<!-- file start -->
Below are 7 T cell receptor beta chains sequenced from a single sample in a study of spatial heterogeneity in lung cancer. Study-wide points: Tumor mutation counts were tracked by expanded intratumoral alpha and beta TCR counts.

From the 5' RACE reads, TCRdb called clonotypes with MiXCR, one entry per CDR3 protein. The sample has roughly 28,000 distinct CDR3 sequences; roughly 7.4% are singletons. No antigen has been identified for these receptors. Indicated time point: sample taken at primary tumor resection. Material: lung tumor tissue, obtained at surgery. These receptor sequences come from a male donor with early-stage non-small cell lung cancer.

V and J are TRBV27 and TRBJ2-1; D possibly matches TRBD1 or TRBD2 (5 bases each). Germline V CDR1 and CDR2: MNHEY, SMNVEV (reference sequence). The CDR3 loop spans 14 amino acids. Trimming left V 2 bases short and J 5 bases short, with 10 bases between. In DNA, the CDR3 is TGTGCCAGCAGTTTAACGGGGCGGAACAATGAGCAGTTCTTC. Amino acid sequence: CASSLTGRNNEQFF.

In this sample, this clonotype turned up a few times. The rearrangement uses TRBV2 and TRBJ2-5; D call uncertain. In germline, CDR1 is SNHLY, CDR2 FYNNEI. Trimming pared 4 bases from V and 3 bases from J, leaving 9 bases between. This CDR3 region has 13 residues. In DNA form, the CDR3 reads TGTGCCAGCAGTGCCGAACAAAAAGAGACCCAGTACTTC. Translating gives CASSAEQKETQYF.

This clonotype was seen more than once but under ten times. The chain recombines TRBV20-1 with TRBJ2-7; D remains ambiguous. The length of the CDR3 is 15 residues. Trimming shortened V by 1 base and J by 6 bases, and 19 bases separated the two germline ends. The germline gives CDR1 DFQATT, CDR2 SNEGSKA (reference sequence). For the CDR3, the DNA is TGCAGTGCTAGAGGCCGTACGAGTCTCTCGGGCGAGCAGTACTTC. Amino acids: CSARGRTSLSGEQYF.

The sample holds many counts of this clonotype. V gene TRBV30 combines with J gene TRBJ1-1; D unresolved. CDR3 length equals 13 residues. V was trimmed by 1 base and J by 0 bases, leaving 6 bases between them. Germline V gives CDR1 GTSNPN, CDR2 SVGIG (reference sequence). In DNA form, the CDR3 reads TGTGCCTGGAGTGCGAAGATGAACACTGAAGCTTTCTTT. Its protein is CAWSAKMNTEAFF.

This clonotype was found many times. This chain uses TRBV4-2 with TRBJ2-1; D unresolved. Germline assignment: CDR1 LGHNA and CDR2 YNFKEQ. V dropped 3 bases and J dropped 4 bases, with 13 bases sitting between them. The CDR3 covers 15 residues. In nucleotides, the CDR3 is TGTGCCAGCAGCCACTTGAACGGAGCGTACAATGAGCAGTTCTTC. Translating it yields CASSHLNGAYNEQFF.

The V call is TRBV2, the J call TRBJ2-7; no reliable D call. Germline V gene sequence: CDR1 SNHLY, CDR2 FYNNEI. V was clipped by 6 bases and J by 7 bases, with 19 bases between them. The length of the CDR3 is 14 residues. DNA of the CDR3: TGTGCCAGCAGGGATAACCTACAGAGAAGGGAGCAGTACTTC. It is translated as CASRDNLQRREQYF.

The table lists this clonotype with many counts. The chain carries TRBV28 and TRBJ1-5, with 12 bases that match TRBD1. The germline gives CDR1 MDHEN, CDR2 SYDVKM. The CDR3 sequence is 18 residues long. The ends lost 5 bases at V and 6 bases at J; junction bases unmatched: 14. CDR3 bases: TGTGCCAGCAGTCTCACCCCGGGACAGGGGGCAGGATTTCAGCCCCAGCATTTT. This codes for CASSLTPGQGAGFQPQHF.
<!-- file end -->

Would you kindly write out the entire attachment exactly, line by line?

Below are 7 T cell receptor beta chains sequenced from a single sample in a study of spatial heterogeneity in lung cancer. Study-wide points: Tumor mutation counts were tracked by expanded intratumoral alpha and beta TCR counts.

From the 5' RACE reads, TCRdb called clonotypes with MiXCR, one entry per CDR3 protein. The sample has roughly 28,000 distinct CDR3 sequences; roughly 7.4% are singletons. No antigen has been identified for these receptors. Indicated time point: sample taken at primary tumor resection. Material: lung tumor tissue, obtained at surgery. These receptor sequences come from a male donor with early-stage non-small cell lung cancer.

V and J are TRBV27 and TRBJ2-1; D possibly matches TRBD1 or TRBD2 (5 bases each). Germline V CDR1 and CDR2: MNHEY, SMNVEV (reference sequence). The CDR3 loop spans 14 amino acids. Trimming left V 2 bases short and J 5 bases short, with 10 bases between. In DNA, the CDR3 is TGTGCCAGCAGTTTAACGGGGCGGAACAATGAGCAGTTCTTC. Amino acid sequence: CASSLTGRNNEQFF.

In this sample, this clonotype turned up a few times. The rearrangement uses TRBV2 and TRBJ2-5; D call uncertain. In germline, CDR1 is SNHLY, CDR2 FYNNEI. Trimming pared 4 bases from V and 3 bases from J, leaving 9 bases between. This CDR3 region has 13 residues. In DNA form, the CDR3 reads TGTGCCAGCAGTGCCGAACAAAAAGAGACCCAGTACTTC. Translating gives CASSAEQKETQYF.

This clonotype was seen more than once but under ten times. The chain recombines TRBV20-1 with TRBJ2-7; D remains ambiguous. The length of the CDR3 is 15 residues. Trimming shortened V by 1 base and J by 6 bases, and 19 bases separated the two germline ends. The germline gives CDR1 DFQATT, CDR2 SNEGSKA (reference sequence). For the CDR3, the DNA is TGCAGTGCTAGAGGCCGTACGAGTCTCTCGGGCGAGCAGTACTTC. Amino acids: CSARGRTSLSGEQYF.

The sample holds many counts of this clonotype. V gene TRBV30 combines with J gene TRBJ1-1; D unresolved. CDR3 length equals 13 residues. V was trimmed by 1 base and J by 0 bases, leaving 6 bases between them. Germline V gives CDR1 GTSNPN, CDR2 SVGIG (reference sequence). In DNA form, the CDR3 reads TGTGCCTGGAGTGCGAAGATGAACACTGAAGCTTTCTTT. Its protein is CAWSAKMNTEAFF.

This clonotype was found many times. This chain uses TRBV4-2 with TRBJ2-1; D unresolved. Germline assignment: CDR1 LGHNA and CDR2 YNFKEQ. V dropped 3 bases and J dropped 4 bases, with 13 bases sitting between them. The CDR3 covers 15 residues. In nucleotides, the CDR3 is TGTGCCAGCAGCCACTTGAACGGAGCGTACAATGAGCAGTTCTTC. Translating it yields CASSHLNGAYNEQFF.

The V call is TRBV2, the J call TRBJ2-7; no reliable D call. Germline V gene sequence: CDR1 SNHLY, CDR2 FYNNEI. V was clipped by 6 bases and J by 7 bases, with 19 bases between them. The length of the CDR3 is 14 residues. DNA of the CDR3: TGTGCCAGCAGGGATAACCTACAGAGAAGGGAGCAGTACTTC. It is translated as CASRDNLQRREQYF.

The table lists this clonotype with many counts. The chain carries TRBV28 and TRBJ1-5, with 12 bases that match TRBD1. The germline gives CDR1 MDHEN, CDR2 SYDVKM. The CDR3 sequence is 18 residues long. The ends lost 5 bases at V and 6 bases at J; junction bases unmatched: 14. CDR3 bases: TGTGCCAGCAGTCTCACCCCGGGACAGGGGGCAGGATTTCAGCCCCAGCATTTT. This codes for CASSLTPGQGAGFQPQHF.